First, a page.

COE: Where was the expertise in Constitution making?
Since the promulgation of the Constitution in 2010, Kenyans have tried to interpret it in a myriad ways, sometimes with a little help from the Legislature.
However, activism, mostly on the part of politicians, seems to slow down the much-needed reforms.
‘ Constitutional experts’, lawyers and even lawmakers have been known to make varied interpretations of the new law. It is many times that goal posts have been changed to suit their partisan and personal interests and not in the spirit of the Constitution.
This informs how little expertise was put into play during the making of the Constitution; other than a show of internal bickering that was at the time amongst the members of the Committee of Experts (COE).
This has resulted in sharp division of opinion among Kenyans of all walks of life.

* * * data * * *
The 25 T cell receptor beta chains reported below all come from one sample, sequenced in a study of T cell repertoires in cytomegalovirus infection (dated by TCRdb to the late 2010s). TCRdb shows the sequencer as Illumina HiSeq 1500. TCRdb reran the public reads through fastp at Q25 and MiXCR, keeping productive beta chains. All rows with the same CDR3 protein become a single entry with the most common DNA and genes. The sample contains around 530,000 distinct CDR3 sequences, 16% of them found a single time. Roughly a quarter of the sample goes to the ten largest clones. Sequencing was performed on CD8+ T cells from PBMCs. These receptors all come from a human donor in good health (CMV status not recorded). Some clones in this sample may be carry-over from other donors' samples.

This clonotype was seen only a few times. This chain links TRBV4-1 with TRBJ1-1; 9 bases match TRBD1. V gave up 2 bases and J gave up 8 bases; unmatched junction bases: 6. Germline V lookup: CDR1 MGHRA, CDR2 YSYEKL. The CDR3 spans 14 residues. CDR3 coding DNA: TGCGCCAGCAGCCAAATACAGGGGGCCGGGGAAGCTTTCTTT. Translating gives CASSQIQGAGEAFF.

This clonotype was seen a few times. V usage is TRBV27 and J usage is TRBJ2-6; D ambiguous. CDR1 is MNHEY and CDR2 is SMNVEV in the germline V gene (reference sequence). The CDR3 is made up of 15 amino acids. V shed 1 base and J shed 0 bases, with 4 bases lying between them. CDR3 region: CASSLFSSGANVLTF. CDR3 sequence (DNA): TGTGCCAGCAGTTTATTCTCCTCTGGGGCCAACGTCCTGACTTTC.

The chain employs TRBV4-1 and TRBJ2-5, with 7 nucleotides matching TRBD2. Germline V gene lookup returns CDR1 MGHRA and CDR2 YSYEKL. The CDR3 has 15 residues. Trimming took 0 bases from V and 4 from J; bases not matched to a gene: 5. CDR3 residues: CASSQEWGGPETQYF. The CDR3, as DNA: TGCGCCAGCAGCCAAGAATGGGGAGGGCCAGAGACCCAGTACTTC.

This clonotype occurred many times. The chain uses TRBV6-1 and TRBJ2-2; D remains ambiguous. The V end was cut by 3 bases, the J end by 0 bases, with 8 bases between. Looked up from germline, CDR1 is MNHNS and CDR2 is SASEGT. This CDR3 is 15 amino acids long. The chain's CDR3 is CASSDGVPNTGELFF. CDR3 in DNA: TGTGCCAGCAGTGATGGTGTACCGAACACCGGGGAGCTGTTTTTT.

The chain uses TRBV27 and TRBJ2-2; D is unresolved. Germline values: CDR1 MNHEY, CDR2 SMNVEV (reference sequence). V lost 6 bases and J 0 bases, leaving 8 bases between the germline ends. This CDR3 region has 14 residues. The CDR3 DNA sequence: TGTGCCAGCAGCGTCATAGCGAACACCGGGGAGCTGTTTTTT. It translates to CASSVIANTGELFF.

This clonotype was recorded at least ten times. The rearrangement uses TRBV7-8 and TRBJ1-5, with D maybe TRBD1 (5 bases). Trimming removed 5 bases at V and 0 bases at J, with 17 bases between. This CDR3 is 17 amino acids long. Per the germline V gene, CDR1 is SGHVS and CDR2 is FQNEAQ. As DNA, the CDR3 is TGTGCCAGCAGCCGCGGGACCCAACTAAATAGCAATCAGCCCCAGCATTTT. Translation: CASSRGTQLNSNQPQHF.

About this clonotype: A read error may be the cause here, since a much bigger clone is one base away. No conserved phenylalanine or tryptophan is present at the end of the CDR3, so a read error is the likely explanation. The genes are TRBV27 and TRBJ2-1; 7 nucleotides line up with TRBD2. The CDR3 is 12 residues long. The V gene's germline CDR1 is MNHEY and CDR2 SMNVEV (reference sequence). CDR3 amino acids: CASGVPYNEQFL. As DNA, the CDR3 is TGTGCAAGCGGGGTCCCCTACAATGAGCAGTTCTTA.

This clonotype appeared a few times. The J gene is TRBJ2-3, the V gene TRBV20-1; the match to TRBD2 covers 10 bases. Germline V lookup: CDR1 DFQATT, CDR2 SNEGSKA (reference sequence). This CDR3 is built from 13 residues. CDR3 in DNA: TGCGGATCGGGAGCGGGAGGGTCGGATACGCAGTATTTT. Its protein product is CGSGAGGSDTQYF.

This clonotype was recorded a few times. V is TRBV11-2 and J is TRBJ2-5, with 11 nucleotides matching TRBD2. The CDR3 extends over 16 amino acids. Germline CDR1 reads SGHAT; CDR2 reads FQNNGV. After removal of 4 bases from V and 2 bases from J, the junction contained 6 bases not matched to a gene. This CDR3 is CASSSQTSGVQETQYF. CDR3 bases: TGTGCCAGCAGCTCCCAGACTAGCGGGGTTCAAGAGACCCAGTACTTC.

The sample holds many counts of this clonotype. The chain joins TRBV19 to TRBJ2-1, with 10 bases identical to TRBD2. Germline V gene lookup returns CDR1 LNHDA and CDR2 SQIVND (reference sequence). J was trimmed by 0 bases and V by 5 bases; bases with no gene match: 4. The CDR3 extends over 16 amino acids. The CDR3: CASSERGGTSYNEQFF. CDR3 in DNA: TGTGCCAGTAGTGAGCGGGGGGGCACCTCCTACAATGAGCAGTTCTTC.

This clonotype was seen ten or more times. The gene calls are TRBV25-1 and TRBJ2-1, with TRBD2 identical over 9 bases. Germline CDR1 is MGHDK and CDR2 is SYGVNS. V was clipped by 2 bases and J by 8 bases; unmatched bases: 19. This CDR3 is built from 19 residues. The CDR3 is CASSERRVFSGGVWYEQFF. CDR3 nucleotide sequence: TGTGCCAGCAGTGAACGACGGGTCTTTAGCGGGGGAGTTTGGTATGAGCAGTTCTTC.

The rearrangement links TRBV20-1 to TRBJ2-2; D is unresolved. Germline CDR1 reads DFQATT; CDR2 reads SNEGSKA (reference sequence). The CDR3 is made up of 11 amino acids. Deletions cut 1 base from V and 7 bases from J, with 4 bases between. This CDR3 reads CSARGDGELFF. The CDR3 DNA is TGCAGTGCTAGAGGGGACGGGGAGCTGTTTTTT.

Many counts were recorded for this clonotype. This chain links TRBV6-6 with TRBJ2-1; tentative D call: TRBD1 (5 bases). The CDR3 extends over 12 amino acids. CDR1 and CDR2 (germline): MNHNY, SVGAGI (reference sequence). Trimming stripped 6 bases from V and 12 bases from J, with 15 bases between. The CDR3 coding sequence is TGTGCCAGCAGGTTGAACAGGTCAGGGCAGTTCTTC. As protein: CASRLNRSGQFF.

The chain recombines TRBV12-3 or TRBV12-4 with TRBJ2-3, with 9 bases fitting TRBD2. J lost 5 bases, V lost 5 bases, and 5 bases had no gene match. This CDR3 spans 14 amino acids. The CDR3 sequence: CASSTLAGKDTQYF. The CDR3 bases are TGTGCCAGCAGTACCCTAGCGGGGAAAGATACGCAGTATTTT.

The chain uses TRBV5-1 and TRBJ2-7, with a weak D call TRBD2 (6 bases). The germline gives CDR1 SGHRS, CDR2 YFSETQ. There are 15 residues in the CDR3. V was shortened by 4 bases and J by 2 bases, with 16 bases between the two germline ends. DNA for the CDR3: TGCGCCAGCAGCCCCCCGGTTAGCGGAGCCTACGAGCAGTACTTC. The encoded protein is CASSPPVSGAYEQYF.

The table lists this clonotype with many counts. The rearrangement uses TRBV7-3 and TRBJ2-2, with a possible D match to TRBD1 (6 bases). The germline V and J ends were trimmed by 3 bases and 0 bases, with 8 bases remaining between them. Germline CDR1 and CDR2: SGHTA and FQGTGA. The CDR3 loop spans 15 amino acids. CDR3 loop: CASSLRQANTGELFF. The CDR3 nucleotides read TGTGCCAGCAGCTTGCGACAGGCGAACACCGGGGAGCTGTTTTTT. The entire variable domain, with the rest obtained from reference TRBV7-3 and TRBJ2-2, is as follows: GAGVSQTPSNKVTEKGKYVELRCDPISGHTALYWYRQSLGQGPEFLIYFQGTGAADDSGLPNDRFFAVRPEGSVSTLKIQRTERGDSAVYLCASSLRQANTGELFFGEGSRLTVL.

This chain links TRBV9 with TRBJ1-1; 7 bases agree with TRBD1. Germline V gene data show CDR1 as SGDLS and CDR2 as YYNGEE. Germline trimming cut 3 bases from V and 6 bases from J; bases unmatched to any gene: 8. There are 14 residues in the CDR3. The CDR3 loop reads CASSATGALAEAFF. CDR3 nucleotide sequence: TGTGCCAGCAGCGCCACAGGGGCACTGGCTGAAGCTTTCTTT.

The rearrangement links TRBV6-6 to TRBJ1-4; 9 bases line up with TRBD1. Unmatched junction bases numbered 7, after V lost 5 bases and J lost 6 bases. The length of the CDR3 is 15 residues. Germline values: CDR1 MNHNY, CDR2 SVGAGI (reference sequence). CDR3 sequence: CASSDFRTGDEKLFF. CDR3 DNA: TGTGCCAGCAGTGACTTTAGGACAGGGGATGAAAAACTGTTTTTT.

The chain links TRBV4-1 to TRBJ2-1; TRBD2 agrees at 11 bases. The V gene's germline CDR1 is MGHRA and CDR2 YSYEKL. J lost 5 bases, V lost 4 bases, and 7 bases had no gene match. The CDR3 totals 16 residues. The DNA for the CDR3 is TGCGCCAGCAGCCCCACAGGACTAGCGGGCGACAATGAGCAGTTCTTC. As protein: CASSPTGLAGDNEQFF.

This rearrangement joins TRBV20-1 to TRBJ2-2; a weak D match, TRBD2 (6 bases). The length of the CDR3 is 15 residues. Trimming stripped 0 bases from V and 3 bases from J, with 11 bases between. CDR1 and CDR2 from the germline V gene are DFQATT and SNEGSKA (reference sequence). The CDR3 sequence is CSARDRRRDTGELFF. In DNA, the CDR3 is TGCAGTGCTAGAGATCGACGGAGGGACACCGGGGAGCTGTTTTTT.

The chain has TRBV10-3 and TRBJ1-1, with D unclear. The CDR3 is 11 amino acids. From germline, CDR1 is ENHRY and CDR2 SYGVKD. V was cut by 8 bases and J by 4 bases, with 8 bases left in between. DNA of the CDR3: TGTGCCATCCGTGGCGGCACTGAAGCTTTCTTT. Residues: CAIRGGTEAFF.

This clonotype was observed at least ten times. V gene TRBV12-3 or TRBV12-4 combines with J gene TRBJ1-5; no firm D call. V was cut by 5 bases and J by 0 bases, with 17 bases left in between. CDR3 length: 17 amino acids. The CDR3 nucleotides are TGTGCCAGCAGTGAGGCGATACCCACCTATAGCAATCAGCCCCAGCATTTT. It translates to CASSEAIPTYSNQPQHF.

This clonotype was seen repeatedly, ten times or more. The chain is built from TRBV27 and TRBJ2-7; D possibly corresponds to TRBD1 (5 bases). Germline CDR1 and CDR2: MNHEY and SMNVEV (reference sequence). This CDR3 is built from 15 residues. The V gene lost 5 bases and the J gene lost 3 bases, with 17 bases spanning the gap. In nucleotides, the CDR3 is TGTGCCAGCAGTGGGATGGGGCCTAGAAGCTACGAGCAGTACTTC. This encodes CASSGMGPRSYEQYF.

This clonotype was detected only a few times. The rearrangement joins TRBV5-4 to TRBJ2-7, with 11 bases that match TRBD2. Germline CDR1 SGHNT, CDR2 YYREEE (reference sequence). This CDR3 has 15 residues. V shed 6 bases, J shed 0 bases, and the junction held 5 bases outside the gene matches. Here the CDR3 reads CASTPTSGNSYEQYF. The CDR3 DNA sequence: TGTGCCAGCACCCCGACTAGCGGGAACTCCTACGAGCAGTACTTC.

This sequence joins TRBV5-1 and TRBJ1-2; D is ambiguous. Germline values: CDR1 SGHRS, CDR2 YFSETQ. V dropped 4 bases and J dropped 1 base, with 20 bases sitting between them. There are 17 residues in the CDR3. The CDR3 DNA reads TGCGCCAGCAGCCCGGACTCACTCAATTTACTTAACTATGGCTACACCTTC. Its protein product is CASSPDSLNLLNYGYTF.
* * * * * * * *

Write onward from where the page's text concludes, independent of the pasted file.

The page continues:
As things stand, it is evident that what fueled the Constitution making was personal vendetta as far as some individuals and offices are concerned, and not much was injected in it for the intended purposes of nationalism. In fact, Constitution making started on the wrong footing when none of the serving officers from the three arms of Government was included in the COE to provide insights on governance.
In this case, the Members of Parliament are to blame. And that there were constitutional rewards for those sections that threatened to shoot it down, particularly teachers and the councilors to entice them into voting for it.
There are various grey areas in the new Constitution that not even the court is able to sort adequately because it has the errors of ‘original entry’. The COE had ample time for and membership to have done a better job than this. The Constitution is for Kenyans, not for the COE.
Quite a number of principles of constitutionalism were blatantly ignored. For instance, the principle of definitiveness; there is no definite answer to constitutional questions that may arise.
There is also the principle of economy. The implementation of the Constitution is very costly especially in terms of recurrent expenditure much to the detriment of capital expenditure. Democracy need not be expensive.
Lastly, there is the principle of brevity, which means that the Constitution should be brief and to the point; subsidiary legislations only serve to expand its contents.